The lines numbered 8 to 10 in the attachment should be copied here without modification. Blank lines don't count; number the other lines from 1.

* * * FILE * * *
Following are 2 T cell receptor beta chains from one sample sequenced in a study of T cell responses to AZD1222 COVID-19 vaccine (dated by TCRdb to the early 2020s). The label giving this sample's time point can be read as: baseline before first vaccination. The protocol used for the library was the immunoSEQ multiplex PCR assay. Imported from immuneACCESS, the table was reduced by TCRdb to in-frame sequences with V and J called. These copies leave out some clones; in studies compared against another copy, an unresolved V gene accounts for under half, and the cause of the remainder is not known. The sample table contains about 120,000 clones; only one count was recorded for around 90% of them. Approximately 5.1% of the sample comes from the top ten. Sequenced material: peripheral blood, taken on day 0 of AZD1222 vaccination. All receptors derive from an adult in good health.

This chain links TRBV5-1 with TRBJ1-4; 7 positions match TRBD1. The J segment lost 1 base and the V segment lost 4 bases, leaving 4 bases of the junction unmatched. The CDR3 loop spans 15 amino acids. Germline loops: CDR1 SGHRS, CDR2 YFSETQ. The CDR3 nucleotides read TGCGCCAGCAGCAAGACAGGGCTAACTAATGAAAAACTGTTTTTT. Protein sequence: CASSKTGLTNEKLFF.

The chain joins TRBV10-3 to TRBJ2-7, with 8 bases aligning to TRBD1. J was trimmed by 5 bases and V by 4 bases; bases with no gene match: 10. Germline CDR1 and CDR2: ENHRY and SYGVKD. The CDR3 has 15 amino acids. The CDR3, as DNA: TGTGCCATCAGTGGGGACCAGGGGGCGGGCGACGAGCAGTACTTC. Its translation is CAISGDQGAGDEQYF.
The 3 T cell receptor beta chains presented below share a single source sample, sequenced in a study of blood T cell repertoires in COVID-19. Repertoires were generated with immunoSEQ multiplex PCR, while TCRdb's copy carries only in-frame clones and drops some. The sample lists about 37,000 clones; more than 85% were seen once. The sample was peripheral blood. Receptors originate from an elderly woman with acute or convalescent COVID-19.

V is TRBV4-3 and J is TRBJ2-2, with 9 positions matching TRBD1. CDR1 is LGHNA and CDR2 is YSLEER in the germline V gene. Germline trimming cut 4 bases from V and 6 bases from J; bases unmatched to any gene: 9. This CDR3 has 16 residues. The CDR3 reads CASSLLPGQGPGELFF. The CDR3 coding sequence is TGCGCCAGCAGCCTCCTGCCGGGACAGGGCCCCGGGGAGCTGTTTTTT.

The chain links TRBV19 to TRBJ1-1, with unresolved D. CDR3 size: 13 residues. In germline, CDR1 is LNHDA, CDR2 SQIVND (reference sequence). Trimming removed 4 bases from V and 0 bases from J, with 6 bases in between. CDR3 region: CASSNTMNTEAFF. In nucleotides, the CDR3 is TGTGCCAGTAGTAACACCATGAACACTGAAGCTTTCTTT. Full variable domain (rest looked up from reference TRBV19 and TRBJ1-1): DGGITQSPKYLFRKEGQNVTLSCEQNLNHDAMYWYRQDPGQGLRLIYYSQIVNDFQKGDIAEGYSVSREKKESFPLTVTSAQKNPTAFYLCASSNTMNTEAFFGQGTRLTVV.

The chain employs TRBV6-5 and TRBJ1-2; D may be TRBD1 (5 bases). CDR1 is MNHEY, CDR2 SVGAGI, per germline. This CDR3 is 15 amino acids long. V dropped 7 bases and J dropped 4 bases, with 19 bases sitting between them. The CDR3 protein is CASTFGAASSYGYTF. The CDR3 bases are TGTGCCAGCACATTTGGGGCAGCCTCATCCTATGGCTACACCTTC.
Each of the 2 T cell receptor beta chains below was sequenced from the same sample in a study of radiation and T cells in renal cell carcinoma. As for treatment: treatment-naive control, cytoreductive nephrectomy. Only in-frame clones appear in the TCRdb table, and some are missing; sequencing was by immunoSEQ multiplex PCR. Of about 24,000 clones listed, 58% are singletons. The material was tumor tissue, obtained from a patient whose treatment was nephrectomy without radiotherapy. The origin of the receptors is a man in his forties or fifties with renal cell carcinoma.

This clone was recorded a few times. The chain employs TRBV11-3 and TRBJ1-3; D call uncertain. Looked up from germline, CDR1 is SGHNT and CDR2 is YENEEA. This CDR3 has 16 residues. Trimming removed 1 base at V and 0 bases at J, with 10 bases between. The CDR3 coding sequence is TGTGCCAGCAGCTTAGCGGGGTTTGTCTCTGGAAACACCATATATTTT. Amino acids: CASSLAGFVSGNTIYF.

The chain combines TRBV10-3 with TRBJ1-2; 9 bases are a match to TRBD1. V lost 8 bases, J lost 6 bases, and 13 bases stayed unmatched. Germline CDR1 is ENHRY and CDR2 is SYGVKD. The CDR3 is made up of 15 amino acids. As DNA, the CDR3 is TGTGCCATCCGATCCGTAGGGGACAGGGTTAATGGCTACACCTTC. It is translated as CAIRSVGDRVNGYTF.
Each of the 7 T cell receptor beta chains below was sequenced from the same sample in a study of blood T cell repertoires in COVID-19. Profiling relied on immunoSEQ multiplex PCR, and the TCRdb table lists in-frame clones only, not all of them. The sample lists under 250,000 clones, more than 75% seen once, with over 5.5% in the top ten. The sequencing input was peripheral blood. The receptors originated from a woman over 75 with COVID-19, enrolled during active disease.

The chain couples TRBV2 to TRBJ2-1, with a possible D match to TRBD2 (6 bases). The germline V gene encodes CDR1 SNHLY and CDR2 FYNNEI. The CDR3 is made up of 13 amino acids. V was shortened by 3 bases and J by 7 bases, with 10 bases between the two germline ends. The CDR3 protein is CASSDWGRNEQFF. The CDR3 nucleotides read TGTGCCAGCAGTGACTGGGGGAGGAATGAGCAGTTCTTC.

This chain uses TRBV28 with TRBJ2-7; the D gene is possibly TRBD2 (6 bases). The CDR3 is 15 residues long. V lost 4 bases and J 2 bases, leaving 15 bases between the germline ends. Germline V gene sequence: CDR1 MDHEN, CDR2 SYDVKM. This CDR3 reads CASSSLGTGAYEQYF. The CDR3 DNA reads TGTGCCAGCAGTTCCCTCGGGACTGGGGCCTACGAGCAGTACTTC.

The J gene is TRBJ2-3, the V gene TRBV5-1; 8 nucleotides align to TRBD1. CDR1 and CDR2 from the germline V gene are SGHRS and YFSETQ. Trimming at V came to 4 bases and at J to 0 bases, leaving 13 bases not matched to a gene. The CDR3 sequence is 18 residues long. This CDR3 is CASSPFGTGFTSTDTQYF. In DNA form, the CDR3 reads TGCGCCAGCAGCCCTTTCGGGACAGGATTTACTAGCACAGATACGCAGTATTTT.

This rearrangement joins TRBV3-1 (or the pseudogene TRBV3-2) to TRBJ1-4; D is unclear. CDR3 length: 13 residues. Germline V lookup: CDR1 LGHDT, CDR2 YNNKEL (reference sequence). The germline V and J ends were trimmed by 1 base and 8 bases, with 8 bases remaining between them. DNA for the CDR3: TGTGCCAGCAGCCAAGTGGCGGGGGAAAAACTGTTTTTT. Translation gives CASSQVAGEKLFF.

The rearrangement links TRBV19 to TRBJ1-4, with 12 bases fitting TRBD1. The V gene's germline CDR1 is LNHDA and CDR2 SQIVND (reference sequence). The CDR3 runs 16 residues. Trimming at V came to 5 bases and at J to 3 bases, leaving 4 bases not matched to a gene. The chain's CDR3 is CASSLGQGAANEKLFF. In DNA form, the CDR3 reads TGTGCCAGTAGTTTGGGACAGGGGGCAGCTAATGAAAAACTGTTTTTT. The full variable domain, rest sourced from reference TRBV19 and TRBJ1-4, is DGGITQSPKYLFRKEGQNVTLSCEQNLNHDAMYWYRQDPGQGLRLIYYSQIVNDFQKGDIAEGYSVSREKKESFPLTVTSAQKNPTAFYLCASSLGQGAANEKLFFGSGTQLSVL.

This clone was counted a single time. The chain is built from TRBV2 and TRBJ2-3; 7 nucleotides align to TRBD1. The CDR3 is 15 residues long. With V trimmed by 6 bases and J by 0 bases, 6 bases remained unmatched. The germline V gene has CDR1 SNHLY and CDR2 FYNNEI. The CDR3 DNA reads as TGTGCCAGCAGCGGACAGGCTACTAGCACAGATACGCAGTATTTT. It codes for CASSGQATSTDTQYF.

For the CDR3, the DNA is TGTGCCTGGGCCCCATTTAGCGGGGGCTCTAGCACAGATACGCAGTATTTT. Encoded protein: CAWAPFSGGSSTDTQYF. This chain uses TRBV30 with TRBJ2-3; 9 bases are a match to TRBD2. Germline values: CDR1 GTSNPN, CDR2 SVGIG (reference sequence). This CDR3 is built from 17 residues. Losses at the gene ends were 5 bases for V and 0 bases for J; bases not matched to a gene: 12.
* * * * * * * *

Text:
Each of the 2 T cell receptor beta chains below was sequenced from the same sample in a study of radiation and T cells in renal cell carcinoma. As for treatment: treatment-naive control, cytoreductive nephrectomy. Only in-frame clones appear in the TCRdb table, and some are missing; sequencing was by immunoSEQ multiplex PCR. Of about 24,000 clones listed, 58% are singletons. The material was tumor tissue, obtained from a patient whose treatment was nephrectomy without radiotherapy. The origin of the receptors is a man in his forties or fifties with renal cell carcinoma.

This clone was recorded a few times. The chain employs TRBV11-3 and TRBJ1-3; D call uncertain. Looked up from germline, CDR1 is SGHNT and CDR2 is YENEEA. This CDR3 has 16 residues. Trimming removed 1 base at V and 0 bases at J, with 10 bases between. The CDR3 coding sequence is TGTGCCAGCAGCTTAGCGGGGTTTGTCTCTGGAAACACCATATATTTT. Amino acids: CASSLAGFVSGNTIYF.

The chain combines TRBV10-3 with TRBJ1-2; 9 bases are a match to TRBD1. V lost 8 bases, J lost 6 bases, and 13 bases stayed unmatched. Germline CDR1 is ENHRY and CDR2 is SYGVKD. The CDR3 is made up of 15 amino acids. As DNA, the CDR3 is TGTGCCATCCGATCCGTAGGGGACAGGGTTAATGGCTACACCTTC. It is translated as CAIRSVGDRVNGYTF.